A Lotus Grows in Brooklyn

‘There is life after bacon’
August 7, 2009, 9:54 am
Filed under: Vegan, Vegetarian | Tags: , , ,

recipe-13978James Oseland, the editor of Saveur, writes on the “Top Chef Masters” blog about that show’s recent vegan episode. (I didn’t see it but the vegan blogosphere seems to agree that it was nice they did such an episode, but some of the chefs really sucked at cooking veg.) Oseland has an interesting take on why the  epicurean world shudders at the thought of veganism. Read it here: There Is Life After Bacon.

He has insightful observations and makes some good points to back up many of the things I’ve said on this blog, for instance, that it’s only in the Western world that vegetarianism is considered outside the norm.

“When I started traveling the world, I came into contact with the great global traditions of vegetarian eating: from the vegetarian-by-default simple country fare of El Salvador, where I’ve traveled four times and where meals often consist of stewed beans and hand-patted tortillas with hunks of salty, gamy cheese, to the grand and evolved meatless cuisines of India, such as that of Gujarat, where vegetarian cooking is a refined art.

“I also spent a year living in a village in South India, where I ate no animal flesh at all. I wasn’t vegan—milk products, including yogurt, were a big part of my diet there—but after the first few weeks of quietly lusting for just a little bit of meat (or at least a fried egg!), I stopped missing it and came to appreciate the astonishing flavor combinations that came into focus without the overwhelming presence of flesh.”

He also adds his own experiences with the benefits of going veg:

“During the periods in my life when I have been vegetarian, I have slept better, I’ve come down with fewer colds, my skin has cleared up, I’ve lost weight, and, I like to think, my mind has functioned a little more clearly. I can’t back up any of this with scientific evidence, but it’s what I’ve experienced.”

I have one word: woot!

As a bonus, here’s the recipe for the Quinoa Pasta with Salsa Verde, Gremolata and Tomatoes that was made on the episode. It’s a little too time-consuming of a recipe for my taste, but looks lovely.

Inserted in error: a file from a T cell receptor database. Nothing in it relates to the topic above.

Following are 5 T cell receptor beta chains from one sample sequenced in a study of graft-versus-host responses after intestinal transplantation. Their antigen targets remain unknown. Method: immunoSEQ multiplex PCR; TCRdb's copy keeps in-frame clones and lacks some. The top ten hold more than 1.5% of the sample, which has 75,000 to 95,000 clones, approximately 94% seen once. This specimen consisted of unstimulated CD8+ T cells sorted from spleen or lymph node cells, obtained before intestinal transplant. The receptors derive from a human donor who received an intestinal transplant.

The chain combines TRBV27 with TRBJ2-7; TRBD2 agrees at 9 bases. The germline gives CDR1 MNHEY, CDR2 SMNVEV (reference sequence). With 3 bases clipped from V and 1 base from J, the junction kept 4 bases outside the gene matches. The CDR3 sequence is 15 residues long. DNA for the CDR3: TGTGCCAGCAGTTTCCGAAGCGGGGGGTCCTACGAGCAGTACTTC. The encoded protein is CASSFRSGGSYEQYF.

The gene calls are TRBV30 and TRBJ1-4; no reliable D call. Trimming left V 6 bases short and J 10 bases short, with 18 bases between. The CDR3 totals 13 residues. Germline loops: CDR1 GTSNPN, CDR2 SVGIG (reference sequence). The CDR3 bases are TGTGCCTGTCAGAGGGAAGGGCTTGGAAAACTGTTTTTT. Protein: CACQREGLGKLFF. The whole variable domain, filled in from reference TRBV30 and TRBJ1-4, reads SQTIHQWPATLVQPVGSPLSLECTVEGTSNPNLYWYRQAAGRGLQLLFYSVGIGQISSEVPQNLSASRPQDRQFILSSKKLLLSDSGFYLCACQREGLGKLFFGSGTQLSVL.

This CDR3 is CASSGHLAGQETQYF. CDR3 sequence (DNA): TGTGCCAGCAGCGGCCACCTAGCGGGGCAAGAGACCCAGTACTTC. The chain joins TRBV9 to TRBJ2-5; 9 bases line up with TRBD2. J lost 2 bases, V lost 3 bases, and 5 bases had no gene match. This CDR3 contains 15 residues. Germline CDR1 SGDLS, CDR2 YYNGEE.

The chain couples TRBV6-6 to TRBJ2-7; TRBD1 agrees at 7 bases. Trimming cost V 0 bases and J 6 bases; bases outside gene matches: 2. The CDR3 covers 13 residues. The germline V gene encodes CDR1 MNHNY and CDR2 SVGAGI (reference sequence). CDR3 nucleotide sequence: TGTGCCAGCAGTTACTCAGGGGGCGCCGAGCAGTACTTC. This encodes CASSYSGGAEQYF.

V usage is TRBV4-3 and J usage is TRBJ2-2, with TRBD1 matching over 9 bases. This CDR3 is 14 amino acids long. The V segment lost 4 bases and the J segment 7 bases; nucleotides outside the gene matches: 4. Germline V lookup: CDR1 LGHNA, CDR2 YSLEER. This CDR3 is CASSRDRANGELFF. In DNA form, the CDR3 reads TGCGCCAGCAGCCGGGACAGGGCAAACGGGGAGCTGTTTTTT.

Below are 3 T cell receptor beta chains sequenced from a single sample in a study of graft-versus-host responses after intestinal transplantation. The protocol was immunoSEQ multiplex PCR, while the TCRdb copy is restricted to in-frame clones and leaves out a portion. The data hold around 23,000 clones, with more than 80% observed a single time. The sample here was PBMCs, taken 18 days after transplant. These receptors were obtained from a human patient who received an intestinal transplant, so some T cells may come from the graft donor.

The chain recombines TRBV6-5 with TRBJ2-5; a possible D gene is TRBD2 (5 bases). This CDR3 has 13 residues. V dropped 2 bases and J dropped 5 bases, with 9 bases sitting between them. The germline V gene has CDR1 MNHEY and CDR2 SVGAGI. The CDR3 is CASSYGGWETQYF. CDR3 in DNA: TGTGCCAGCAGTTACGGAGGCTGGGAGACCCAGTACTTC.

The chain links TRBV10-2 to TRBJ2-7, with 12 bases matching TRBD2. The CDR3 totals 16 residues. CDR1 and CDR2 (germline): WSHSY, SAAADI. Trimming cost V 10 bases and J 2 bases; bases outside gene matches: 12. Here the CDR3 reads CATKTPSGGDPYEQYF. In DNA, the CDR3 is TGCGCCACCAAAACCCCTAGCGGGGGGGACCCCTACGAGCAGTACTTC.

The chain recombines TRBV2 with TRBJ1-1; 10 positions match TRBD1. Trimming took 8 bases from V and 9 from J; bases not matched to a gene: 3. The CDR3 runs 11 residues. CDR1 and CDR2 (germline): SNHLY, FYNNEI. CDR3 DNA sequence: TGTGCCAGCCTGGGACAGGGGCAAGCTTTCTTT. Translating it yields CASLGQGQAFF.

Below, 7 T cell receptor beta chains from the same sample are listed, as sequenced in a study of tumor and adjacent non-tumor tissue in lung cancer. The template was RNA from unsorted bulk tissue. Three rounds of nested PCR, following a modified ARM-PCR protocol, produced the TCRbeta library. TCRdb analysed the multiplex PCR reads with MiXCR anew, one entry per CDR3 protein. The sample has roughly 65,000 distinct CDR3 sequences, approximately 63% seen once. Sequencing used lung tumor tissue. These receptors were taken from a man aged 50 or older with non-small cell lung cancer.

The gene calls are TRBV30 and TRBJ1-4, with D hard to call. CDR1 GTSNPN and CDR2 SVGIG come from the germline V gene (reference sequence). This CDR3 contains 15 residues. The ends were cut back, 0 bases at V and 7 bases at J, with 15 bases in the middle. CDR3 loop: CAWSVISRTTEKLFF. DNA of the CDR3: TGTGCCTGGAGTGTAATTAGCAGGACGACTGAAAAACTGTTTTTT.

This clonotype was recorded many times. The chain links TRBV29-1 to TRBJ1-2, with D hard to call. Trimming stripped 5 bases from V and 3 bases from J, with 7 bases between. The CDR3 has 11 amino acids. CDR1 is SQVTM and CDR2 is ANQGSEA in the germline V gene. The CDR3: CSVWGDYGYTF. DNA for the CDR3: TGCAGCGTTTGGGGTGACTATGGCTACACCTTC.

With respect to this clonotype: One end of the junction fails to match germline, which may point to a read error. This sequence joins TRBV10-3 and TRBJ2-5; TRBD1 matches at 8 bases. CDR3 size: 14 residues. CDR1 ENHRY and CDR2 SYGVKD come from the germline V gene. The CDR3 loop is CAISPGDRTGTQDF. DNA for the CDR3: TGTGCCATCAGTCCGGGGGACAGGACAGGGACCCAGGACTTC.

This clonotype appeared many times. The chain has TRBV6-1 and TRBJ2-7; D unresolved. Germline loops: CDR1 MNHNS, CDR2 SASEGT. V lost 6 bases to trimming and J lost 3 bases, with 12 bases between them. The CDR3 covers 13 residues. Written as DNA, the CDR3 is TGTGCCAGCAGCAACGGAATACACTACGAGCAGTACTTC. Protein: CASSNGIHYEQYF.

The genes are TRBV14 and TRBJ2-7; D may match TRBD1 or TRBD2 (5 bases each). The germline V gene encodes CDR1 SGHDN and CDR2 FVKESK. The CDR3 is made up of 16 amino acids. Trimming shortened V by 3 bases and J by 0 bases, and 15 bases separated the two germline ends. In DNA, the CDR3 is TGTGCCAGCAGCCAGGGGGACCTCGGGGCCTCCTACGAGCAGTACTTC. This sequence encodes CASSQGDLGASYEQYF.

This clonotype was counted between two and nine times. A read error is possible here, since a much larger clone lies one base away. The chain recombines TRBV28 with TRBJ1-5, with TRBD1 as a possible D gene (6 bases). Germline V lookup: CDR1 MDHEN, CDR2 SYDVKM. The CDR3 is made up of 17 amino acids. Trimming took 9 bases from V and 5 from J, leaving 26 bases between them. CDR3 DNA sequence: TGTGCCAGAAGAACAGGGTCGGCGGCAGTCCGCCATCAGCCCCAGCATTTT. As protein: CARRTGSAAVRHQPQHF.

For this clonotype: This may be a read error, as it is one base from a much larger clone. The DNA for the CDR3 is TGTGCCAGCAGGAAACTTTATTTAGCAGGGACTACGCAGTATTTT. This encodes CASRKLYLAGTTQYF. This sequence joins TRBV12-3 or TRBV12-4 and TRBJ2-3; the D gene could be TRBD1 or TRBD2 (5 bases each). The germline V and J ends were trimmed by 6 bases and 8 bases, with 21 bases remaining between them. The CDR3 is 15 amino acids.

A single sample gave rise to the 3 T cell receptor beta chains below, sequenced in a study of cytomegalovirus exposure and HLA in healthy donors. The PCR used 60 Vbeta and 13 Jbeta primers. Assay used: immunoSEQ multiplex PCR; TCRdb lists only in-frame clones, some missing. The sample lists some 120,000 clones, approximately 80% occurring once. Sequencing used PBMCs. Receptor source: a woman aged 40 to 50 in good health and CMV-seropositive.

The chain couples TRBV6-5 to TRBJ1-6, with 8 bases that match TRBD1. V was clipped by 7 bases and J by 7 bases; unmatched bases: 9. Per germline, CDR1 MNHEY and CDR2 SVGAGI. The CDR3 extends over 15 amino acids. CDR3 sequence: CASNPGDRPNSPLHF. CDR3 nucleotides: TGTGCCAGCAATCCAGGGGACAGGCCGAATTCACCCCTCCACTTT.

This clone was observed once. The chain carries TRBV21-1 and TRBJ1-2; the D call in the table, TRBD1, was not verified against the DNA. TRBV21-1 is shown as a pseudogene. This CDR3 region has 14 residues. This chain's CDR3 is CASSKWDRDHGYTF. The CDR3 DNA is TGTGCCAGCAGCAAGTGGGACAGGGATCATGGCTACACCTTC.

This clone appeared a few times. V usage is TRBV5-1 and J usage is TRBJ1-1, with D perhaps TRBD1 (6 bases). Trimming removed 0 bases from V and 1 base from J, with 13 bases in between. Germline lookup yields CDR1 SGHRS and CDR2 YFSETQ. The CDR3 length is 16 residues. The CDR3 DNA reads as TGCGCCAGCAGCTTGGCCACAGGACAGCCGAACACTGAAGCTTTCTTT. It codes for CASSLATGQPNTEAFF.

5 Comments so far
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Huh. I can attest to the simplicity of Salvadoran food. I had a few home-cooked meals in San Salvador and Usulutan, where the cheese had been fermenting (or whatever it does) in a plastic bucket since that morning, and we were still flapping the tortillas until right before the meal started. Put that with some beans and you’re good.

Comment by fictionadvocate

On that same trip, a family got really excited to serve us chicken, but someone told me it was their last chicken, killed just that morning, and they were only serving it to me and the other three Americans. So I gave my chicken away. But one of the other Americans ate his piece of chicken, and got incredibly sick afterwards. So either A) it’s always safer to steer clear of the meat, or B) Salvadorans don’t know how to cook chicken.

Comment by fictionadvocate

That pasta looks really good, and the combination of ingredients sounds interesting. Maybe I’ll cook it sometime and report back. I’ll probably just use regular or whole-wheat pasta though, instead of quinoa pasta.

Comment by Laura

“that it’s only in the Western world that vegetarianism is considered outside the norm.”

Yes, because Korea and China and Turkey and Mexico are world-renowned for actively encouraging alternative, vegan lifestyles. The world isn’t as simple as your colonialist and frankly, white, romanticization of foreign cultures.

Comment by Tym

Hm, well, I’ve never colonized anything, Tym, but when I do you’ll be the first to know.

And I was rather referring to cuisines that such as those in India and China that are historically vegetarian in large part due to religious beliefs. (Buddhists and Jains don’t eat the flesh of animals, you may not be aware, due to their commitment to nonviolence.) But thanks for calling me white as if it’s a bad word.

Comment by Carrie M

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